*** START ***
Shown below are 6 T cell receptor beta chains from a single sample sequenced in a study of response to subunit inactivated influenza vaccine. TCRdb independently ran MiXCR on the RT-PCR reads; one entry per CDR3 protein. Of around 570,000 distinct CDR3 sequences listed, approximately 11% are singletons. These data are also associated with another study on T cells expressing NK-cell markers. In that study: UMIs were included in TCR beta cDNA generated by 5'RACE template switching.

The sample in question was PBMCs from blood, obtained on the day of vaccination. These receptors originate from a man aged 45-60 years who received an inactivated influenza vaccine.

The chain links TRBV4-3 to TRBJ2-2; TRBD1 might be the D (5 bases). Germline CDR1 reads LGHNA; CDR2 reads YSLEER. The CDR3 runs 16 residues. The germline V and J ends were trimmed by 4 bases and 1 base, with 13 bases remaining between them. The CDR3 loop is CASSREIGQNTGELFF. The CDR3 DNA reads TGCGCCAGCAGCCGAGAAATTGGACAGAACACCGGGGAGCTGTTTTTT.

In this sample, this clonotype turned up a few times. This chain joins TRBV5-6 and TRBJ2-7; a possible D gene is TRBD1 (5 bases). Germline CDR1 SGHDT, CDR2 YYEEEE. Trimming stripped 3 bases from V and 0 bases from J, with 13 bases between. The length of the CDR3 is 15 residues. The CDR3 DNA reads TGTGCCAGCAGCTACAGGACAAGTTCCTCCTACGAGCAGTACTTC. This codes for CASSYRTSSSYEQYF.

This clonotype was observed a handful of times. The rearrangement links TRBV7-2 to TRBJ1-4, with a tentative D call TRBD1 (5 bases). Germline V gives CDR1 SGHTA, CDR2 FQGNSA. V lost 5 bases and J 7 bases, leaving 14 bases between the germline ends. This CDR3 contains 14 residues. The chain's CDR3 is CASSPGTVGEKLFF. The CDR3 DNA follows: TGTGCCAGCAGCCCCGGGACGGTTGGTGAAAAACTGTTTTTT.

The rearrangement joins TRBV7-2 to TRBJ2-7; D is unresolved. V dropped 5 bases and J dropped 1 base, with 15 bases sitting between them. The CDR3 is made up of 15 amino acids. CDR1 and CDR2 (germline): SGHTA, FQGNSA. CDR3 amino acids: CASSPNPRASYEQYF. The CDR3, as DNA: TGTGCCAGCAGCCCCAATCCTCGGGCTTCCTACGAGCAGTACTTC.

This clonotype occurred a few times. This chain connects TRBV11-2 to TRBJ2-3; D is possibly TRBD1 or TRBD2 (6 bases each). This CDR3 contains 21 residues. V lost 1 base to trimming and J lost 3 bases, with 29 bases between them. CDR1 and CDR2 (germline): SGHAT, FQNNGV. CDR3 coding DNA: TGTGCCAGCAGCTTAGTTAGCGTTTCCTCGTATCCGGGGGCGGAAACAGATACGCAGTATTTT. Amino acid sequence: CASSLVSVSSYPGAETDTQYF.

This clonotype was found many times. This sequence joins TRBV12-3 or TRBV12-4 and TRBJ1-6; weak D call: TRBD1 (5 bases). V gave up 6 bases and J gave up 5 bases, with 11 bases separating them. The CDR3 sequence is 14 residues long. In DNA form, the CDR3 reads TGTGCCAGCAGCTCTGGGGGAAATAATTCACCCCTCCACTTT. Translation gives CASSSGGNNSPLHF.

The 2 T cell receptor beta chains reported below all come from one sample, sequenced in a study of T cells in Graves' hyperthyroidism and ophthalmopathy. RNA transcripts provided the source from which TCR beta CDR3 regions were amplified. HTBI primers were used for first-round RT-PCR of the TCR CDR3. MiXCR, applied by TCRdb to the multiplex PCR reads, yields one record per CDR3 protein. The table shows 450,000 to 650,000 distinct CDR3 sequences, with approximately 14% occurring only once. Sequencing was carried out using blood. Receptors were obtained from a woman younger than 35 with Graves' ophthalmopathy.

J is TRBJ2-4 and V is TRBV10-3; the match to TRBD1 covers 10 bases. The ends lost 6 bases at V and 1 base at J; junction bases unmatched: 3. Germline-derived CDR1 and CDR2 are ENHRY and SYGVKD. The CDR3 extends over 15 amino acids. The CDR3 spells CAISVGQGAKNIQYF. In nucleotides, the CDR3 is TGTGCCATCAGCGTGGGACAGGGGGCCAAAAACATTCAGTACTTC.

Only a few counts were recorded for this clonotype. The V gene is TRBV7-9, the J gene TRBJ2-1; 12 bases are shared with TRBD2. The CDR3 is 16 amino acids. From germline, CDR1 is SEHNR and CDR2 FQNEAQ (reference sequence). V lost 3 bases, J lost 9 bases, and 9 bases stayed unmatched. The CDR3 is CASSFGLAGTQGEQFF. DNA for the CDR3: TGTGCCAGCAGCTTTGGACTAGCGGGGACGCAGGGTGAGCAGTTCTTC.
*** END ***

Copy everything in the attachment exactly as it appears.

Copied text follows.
Shown below are 6 T cell receptor beta chains from a single sample sequenced in a study of response to subunit inactivated influenza vaccine. TCRdb independently ran MiXCR on the RT-PCR reads; one entry per CDR3 protein. Of around 570,000 distinct CDR3 sequences listed, approximately 11% are singletons. These data are also associated with another study on T cells expressing NK-cell markers. In that study: UMIs were included in TCR beta cDNA generated by 5'RACE template switching.

The sample in question was PBMCs from blood, obtained on the day of vaccination. These receptors originate from a man aged 45-60 years who received an inactivated influenza vaccine.

The chain links TRBV4-3 to TRBJ2-2; TRBD1 might be the D (5 bases). Germline CDR1 reads LGHNA; CDR2 reads YSLEER. The CDR3 runs 16 residues. The germline V and J ends were trimmed by 4 bases and 1 base, with 13 bases remaining between them. The CDR3 loop is CASSREIGQNTGELFF. The CDR3 DNA reads TGCGCCAGCAGCCGAGAAATTGGACAGAACACCGGGGAGCTGTTTTTT.

In this sample, this clonotype turned up a few times. This chain joins TRBV5-6 and TRBJ2-7; a possible D gene is TRBD1 (5 bases). Germline CDR1 SGHDT, CDR2 YYEEEE. Trimming stripped 3 bases from V and 0 bases from J, with 13 bases between. The length of the CDR3 is 15 residues. The CDR3 DNA reads TGTGCCAGCAGCTACAGGACAAGTTCCTCCTACGAGCAGTACTTC. This codes for CASSYRTSSSYEQYF.

This clonotype was observed a handful of times. The rearrangement links TRBV7-2 to TRBJ1-4, with a tentative D call TRBD1 (5 bases). Germline V gives CDR1 SGHTA, CDR2 FQGNSA. V lost 5 bases and J 7 bases, leaving 14 bases between the germline ends. This CDR3 contains 14 residues. The chain's CDR3 is CASSPGTVGEKLFF. The CDR3 DNA follows: TGTGCCAGCAGCCCCGGGACGGTTGGTGAAAAACTGTTTTTT.

The rearrangement joins TRBV7-2 to TRBJ2-7; D is unresolved. V dropped 5 bases and J dropped 1 base, with 15 bases sitting between them. The CDR3 is made up of 15 amino acids. CDR1 and CDR2 (germline): SGHTA, FQGNSA. CDR3 amino acids: CASSPNPRASYEQYF. The CDR3, as DNA: TGTGCCAGCAGCCCCAATCCTCGGGCTTCCTACGAGCAGTACTTC.

This clonotype occurred a few times. This chain connects TRBV11-2 to TRBJ2-3; D is possibly TRBD1 or TRBD2 (6 bases each). This CDR3 contains 21 residues. V lost 1 base to trimming and J lost 3 bases, with 29 bases between them. CDR1 and CDR2 (germline): SGHAT, FQNNGV. CDR3 coding DNA: TGTGCCAGCAGCTTAGTTAGCGTTTCCTCGTATCCGGGGGCGGAAACAGATACGCAGTATTTT. Amino acid sequence: CASSLVSVSSYPGAETDTQYF.

This clonotype was found many times. This sequence joins TRBV12-3 or TRBV12-4 and TRBJ1-6; weak D call: TRBD1 (5 bases). V gave up 6 bases and J gave up 5 bases, with 11 bases separating them. The CDR3 sequence is 14 residues long. In DNA form, the CDR3 reads TGTGCCAGCAGCTCTGGGGGAAATAATTCACCCCTCCACTTT. Translation gives CASSSGGNNSPLHF.

The 2 T cell receptor beta chains reported below all come from one sample, sequenced in a study of T cells in Graves' hyperthyroidism and ophthalmopathy. RNA transcripts provided the source from which TCR beta CDR3 regions were amplified. HTBI primers were used for first-round RT-PCR of the TCR CDR3. MiXCR, applied by TCRdb to the multiplex PCR reads, yields one record per CDR3 protein. The table shows 450,000 to 650,000 distinct CDR3 sequences, with approximately 14% occurring only once. Sequencing was carried out using blood. Receptors were obtained from a woman younger than 35 with Graves' ophthalmopathy.

J is TRBJ2-4 and V is TRBV10-3; the match to TRBD1 covers 10 bases. The ends lost 6 bases at V and 1 base at J; junction bases unmatched: 3. Germline-derived CDR1 and CDR2 are ENHRY and SYGVKD. The CDR3 extends over 15 amino acids. The CDR3 spells CAISVGQGAKNIQYF. In nucleotides, the CDR3 is TGTGCCATCAGCGTGGGACAGGGGGCCAAAAACATTCAGTACTTC.

Only a few counts were recorded for this clonotype. The V gene is TRBV7-9, the J gene TRBJ2-1; 12 bases are shared with TRBD2. The CDR3 is 16 amino acids. From germline, CDR1 is SEHNR and CDR2 FQNEAQ (reference sequence). V lost 3 bases, J lost 9 bases, and 9 bases stayed unmatched. The CDR3 is CASSFGLAGTQGEQFF. DNA for the CDR3: TGTGCCAGCAGCTTTGGACTAGCGGGGACGCAGGGTGAGCAGTTCTTC.